Attorneys often write letters to third parties, in order to get something for their client. E.g. if A trespasses against B, B's attorney may write a letter to A stating that the trespass must be remedied, lest the matter end up in court. I will refer to the situation where an attorney implies that there may be legal action against a person as a "lawyer threat". The crucial thing about a lawyer threat is that it is simply an implication of possible legal action communicated to a third party, and it is distinct from to actually taking an action (filing a lawsuit, for instance). What, if any, are the enforceable limits on lawyer threats? By "enforceable", I mean that appropriate law boards in a state have the power to penalize (including officially reprimand) an attorney for violation of rules. I don't want to limit this to just formal demand letters (unless there's a rule against communication with third parties not via formal demand).
I presume that if a claim has legal merit, the attorney can represent to the third party that a lawsuit may arise if the situation is not remedied. My interest is the situation where this is not true, and I am specifically interested in established legal principles. ABA Model Rule 3.1 is related:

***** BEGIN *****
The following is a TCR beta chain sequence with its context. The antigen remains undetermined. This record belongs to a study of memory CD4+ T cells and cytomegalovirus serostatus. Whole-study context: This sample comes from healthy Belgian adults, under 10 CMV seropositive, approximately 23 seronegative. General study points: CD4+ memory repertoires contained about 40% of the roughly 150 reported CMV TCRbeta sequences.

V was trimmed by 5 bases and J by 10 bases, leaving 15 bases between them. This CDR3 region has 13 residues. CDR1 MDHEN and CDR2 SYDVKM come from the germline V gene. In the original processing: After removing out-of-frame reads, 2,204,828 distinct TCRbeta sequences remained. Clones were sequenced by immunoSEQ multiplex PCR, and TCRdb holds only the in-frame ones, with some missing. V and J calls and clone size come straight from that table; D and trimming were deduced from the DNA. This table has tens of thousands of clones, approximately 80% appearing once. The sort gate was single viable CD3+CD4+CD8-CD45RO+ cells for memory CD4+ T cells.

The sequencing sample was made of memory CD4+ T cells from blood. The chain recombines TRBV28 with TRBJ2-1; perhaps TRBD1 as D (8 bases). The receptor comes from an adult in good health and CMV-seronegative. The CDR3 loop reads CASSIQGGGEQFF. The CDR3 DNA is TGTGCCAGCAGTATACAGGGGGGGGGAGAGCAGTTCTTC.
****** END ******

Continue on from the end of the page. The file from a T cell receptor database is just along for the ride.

A lawyer shall not bring or defend a proceeding, or assert or controvert an issue therein, unless there is a basis in law and fact for doing so that is not frivolous, which includes a good faith argument for an extension, modification or reversal of existing law. A lawyer for the defendant in a criminal proceeding, or the respondent in a proceeding that could result in incarceration, may nevertheless so defend the proceeding as to require that every element of the case be established
Here is a hypothetical example. A sells widget X; B has some belief of a property interest in widget X (by patent, contract, or whatever); B's attorney "knows" that B's claimed interest is not going to succeed in court, because (if the basis is a contract) there is actually no contract between A and B. The attorney might run into legal problems if he files a meritless suit against A, but could sanctions be imposed for simply implying in a letter that the client may pursue a (meritless) lawsuit?
One part of the rule (which isn't clearly applicable to letters, anyhow) is where it says "includes a good faith argument for an extension, modification or reversal of existing law". This strikes me as a large escape clause allowing attorneys to contradict established law, if they think they can make a case for the contradiction.